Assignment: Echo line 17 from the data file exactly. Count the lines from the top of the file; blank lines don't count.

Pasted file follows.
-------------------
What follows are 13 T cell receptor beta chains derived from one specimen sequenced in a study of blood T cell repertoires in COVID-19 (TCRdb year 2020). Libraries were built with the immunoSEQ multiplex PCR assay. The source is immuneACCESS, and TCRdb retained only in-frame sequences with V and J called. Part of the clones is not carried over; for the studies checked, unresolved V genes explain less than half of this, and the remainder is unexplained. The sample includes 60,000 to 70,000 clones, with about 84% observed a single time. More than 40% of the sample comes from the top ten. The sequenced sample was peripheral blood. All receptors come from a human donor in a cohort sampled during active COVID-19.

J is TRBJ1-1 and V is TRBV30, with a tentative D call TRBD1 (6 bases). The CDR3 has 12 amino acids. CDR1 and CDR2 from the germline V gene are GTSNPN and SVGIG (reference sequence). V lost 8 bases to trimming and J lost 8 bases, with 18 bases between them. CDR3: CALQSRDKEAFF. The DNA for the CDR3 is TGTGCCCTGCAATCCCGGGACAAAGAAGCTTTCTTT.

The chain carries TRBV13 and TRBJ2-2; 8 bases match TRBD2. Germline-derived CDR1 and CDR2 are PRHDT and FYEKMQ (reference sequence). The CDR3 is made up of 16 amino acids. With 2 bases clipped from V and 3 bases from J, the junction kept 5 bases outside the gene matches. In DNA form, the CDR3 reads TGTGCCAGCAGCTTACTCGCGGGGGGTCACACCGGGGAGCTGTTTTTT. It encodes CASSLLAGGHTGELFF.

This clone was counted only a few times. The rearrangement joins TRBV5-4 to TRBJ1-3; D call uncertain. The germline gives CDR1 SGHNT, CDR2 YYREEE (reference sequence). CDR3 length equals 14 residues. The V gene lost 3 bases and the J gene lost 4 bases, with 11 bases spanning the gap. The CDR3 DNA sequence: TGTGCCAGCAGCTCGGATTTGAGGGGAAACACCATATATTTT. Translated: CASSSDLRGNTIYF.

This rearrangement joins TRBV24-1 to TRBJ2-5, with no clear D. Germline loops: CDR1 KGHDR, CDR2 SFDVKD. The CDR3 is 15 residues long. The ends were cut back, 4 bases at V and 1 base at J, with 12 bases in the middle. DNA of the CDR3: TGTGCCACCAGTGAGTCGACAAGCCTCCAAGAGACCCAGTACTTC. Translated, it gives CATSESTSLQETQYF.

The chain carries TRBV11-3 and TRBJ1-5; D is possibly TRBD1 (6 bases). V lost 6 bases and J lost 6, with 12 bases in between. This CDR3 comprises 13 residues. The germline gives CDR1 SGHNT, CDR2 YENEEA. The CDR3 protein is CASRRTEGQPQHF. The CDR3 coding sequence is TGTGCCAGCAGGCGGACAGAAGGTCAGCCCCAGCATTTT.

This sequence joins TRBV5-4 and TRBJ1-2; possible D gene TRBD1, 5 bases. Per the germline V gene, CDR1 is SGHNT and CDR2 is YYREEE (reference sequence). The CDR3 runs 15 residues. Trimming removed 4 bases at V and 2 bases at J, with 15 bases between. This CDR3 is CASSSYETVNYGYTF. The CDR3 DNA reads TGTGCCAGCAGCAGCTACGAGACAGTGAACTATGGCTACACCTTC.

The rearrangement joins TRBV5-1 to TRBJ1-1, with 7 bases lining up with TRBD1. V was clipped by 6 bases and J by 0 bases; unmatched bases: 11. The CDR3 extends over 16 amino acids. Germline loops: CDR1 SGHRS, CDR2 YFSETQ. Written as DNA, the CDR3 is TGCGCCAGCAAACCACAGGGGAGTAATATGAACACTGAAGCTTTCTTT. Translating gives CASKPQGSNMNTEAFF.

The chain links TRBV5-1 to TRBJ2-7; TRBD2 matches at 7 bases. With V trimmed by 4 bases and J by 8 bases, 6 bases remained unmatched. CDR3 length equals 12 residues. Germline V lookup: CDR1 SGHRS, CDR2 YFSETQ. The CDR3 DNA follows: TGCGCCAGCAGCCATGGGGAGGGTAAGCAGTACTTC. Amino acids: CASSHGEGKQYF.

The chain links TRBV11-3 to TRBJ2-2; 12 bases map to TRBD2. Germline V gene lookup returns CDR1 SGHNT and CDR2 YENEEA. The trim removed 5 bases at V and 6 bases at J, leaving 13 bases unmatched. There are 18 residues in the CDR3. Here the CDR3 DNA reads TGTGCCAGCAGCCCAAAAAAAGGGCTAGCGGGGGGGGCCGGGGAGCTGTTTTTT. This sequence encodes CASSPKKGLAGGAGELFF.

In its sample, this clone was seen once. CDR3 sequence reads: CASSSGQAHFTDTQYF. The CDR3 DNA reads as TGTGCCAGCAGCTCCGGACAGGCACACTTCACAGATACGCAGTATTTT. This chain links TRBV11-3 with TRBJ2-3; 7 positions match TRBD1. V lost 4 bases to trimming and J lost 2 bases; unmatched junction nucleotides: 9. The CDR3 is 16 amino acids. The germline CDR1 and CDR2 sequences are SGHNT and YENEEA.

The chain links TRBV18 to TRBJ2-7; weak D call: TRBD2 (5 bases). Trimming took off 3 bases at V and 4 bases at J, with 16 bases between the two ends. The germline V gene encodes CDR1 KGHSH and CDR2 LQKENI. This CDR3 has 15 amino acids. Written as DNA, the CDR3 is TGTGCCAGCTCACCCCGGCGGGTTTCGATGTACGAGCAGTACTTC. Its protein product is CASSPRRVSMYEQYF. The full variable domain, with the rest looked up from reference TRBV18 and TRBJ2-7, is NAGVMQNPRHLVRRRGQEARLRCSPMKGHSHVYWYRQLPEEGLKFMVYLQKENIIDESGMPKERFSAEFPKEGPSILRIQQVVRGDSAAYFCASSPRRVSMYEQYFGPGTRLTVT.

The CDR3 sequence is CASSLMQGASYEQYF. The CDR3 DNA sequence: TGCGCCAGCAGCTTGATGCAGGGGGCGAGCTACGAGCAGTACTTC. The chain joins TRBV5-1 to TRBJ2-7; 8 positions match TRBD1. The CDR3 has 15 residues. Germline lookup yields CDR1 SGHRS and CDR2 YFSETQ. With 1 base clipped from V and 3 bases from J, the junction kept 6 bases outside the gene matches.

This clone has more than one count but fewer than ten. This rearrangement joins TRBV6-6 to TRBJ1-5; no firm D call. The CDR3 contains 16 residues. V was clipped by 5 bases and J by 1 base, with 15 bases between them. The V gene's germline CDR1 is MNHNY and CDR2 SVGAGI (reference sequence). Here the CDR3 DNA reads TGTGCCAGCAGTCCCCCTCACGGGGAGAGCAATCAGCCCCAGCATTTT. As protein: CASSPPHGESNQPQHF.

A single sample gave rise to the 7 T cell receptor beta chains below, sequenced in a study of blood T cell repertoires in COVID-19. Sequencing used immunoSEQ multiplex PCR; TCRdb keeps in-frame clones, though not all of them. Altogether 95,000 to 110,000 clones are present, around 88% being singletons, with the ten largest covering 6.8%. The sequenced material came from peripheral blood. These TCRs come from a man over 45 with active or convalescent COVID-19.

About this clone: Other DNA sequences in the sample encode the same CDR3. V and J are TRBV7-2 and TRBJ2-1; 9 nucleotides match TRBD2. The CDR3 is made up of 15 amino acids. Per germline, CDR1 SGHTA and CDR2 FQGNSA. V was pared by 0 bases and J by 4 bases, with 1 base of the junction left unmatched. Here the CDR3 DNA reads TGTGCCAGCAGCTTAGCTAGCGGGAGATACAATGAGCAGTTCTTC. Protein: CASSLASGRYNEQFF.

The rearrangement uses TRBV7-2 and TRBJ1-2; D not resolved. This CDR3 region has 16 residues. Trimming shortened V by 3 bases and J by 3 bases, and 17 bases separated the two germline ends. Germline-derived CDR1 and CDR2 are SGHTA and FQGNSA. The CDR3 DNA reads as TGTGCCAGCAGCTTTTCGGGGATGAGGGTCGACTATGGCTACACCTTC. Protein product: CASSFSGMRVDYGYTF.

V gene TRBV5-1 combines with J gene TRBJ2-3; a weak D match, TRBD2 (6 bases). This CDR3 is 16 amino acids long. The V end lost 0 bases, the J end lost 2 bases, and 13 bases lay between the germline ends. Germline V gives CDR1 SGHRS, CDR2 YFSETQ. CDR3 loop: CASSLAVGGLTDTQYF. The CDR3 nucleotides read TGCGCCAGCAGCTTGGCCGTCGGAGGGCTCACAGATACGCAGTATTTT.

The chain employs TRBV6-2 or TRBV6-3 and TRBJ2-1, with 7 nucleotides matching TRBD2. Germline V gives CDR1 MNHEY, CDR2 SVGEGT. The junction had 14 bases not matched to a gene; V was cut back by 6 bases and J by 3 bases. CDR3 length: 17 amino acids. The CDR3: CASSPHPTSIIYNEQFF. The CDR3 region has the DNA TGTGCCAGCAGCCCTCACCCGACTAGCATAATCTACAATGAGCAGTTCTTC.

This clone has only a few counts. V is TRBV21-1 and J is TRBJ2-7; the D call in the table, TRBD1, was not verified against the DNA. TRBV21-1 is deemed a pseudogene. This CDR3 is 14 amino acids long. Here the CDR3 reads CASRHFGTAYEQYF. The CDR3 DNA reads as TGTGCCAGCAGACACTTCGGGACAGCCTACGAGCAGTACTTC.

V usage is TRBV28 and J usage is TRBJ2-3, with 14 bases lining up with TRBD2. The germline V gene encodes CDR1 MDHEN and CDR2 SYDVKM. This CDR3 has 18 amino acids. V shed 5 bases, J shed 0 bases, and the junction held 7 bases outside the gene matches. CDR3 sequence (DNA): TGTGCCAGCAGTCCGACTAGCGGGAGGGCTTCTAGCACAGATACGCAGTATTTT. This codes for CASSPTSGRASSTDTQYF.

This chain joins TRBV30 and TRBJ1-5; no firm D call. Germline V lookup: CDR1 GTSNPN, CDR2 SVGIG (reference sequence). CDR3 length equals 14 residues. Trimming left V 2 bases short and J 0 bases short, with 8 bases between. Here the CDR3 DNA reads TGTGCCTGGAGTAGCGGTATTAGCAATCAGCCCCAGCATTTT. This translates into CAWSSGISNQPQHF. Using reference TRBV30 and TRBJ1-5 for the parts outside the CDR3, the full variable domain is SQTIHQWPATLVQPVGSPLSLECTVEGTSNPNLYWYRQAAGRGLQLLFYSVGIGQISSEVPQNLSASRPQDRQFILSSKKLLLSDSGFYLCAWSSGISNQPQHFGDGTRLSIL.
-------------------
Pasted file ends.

The rearrangement uses TRBV7-2 and TRBJ1-2; D not resolved. This CDR3 region has 16 residues. Trimming shortened V by 3 bases and J by 3 bases, and 17 bases separated the two germline ends. Germline-derived CDR1 and CDR2 are SGHTA and FQGNSA. The CDR3 DNA reads as TGTGCCAGCAGCTTTTCGGGGATGAGGGTCGACTATGGCTACACCTTC. Protein product: CASSFSGMRVDYGYTF.